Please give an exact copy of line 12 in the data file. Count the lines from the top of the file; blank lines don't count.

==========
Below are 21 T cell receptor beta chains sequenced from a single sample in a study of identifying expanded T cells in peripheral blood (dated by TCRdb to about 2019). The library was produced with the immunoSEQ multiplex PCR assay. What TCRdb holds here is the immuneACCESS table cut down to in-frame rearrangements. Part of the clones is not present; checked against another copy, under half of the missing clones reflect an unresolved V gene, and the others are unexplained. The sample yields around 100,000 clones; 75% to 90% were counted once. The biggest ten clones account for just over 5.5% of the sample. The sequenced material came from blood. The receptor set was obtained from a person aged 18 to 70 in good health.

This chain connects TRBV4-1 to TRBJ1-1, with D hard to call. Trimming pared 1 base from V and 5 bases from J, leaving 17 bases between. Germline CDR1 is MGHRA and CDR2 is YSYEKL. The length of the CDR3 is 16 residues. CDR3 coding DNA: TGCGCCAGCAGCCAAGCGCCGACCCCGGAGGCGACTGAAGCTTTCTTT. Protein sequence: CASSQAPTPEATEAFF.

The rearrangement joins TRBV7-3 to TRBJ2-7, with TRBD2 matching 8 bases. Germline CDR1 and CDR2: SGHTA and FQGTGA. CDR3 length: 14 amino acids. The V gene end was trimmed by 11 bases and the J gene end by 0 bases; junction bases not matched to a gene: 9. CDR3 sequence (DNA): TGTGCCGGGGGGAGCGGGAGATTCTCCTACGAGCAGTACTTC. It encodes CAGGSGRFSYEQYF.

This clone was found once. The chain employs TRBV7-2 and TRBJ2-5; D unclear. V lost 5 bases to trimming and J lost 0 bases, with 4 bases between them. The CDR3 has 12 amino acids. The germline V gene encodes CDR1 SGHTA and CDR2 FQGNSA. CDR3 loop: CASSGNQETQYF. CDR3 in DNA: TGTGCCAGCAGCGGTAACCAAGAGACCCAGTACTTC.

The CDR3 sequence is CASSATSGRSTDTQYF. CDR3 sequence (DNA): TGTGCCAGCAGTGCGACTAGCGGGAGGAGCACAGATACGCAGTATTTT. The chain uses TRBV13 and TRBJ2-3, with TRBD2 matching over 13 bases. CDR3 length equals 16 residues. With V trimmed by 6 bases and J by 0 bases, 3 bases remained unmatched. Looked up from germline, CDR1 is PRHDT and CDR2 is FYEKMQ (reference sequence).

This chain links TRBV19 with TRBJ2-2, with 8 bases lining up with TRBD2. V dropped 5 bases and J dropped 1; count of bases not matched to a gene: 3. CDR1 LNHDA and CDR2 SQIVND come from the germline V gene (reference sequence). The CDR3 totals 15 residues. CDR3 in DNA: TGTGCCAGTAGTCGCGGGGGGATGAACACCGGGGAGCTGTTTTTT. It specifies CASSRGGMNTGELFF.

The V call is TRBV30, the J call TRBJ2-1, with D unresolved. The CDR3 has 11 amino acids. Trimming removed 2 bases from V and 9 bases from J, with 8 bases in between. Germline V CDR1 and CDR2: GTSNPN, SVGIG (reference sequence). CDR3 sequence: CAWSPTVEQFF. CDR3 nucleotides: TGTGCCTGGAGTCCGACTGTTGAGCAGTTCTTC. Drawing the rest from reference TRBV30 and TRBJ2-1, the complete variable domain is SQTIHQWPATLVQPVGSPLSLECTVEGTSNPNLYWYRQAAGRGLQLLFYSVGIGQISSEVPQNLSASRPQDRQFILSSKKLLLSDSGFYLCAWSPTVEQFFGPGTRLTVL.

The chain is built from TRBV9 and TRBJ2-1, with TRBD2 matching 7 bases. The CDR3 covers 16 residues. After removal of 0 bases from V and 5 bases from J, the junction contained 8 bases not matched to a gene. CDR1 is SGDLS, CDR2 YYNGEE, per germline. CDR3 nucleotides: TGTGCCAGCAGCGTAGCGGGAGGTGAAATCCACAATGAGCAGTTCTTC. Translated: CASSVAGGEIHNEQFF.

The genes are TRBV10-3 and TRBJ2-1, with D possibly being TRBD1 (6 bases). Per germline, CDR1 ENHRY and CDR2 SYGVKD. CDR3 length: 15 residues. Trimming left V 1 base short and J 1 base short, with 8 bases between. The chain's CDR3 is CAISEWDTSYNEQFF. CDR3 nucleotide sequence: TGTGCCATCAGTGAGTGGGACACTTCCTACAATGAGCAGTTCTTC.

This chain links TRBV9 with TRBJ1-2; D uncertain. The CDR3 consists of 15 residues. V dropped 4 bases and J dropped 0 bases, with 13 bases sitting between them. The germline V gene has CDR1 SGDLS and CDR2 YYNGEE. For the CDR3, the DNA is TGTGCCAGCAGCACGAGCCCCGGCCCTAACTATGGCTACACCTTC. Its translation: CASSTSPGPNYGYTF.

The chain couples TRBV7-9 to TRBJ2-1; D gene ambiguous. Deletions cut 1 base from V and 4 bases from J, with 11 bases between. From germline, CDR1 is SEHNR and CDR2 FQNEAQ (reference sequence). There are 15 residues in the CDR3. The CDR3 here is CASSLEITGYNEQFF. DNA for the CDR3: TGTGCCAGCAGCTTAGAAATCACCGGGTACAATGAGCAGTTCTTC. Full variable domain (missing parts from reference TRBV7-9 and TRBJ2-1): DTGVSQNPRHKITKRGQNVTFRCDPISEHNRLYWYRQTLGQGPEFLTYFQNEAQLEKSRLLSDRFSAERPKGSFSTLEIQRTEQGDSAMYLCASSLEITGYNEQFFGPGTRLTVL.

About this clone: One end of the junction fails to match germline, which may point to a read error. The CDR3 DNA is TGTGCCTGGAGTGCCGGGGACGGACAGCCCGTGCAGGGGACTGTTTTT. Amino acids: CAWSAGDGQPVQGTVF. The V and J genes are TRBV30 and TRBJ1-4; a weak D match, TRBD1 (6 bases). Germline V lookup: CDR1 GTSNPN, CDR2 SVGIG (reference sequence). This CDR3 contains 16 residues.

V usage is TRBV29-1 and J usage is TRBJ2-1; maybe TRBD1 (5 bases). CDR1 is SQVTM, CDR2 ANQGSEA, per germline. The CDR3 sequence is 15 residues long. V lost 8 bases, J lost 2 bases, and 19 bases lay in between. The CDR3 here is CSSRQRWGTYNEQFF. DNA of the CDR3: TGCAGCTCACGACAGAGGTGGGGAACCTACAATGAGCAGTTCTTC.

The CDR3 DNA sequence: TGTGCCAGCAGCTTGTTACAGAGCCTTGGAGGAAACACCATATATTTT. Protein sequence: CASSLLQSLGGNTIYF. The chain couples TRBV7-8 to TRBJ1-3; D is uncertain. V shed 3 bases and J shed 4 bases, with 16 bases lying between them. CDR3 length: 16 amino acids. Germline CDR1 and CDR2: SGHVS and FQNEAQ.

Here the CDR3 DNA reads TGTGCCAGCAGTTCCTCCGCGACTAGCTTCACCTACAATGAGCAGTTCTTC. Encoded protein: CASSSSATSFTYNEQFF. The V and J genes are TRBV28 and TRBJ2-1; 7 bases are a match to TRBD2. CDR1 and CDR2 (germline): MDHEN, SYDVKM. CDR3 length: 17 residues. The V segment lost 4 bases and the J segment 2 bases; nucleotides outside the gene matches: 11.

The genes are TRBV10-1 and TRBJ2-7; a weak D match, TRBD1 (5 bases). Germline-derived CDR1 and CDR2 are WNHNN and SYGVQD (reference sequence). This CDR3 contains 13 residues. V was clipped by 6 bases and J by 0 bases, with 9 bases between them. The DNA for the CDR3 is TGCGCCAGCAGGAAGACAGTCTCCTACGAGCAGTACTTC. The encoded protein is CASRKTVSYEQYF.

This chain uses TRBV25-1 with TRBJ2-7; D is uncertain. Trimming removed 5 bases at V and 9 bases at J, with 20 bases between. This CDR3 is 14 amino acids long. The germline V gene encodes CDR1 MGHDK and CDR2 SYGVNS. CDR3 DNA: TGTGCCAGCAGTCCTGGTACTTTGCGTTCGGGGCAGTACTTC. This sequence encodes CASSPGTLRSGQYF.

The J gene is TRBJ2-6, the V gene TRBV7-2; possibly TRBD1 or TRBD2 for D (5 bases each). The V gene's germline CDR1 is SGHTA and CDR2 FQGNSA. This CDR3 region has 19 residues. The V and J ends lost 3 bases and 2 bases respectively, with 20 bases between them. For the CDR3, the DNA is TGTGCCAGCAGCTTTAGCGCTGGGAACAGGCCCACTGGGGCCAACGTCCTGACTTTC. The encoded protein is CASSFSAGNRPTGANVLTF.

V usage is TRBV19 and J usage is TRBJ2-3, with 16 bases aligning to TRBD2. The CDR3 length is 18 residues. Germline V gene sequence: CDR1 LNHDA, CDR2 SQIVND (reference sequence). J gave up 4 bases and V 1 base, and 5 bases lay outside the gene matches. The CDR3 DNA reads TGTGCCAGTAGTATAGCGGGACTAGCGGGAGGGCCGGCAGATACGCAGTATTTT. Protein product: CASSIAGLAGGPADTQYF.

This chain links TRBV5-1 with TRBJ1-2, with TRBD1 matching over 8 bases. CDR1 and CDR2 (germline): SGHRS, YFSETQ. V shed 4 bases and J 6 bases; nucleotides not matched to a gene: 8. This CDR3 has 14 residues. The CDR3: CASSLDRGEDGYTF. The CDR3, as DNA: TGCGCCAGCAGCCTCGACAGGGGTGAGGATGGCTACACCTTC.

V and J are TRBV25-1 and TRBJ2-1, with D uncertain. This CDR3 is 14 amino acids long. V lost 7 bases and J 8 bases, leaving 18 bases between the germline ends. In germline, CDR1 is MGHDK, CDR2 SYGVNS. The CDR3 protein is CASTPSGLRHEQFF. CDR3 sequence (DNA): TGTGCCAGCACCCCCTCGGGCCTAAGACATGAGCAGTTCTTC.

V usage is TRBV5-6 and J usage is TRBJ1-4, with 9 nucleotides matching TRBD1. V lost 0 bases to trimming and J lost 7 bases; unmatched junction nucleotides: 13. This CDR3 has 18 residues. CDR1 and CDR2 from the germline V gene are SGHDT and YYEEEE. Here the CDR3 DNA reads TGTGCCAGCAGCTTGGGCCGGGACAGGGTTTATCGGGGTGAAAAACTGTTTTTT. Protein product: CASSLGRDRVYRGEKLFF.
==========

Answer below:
About this clone: One end of the junction fails to match germline, which may point to a read error. The CDR3 DNA is TGTGCCTGGAGTGCCGGGGACGGACAGCCCGTGCAGGGGACTGTTTTT. Amino acids: CAWSAGDGQPVQGTVF. The V and J genes are TRBV30 and TRBJ1-4; a weak D match, TRBD1 (6 bases). Germline V lookup: CDR1 GTSNPN, CDR2 SVGIG (reference sequence). This CDR3 contains 16 residues.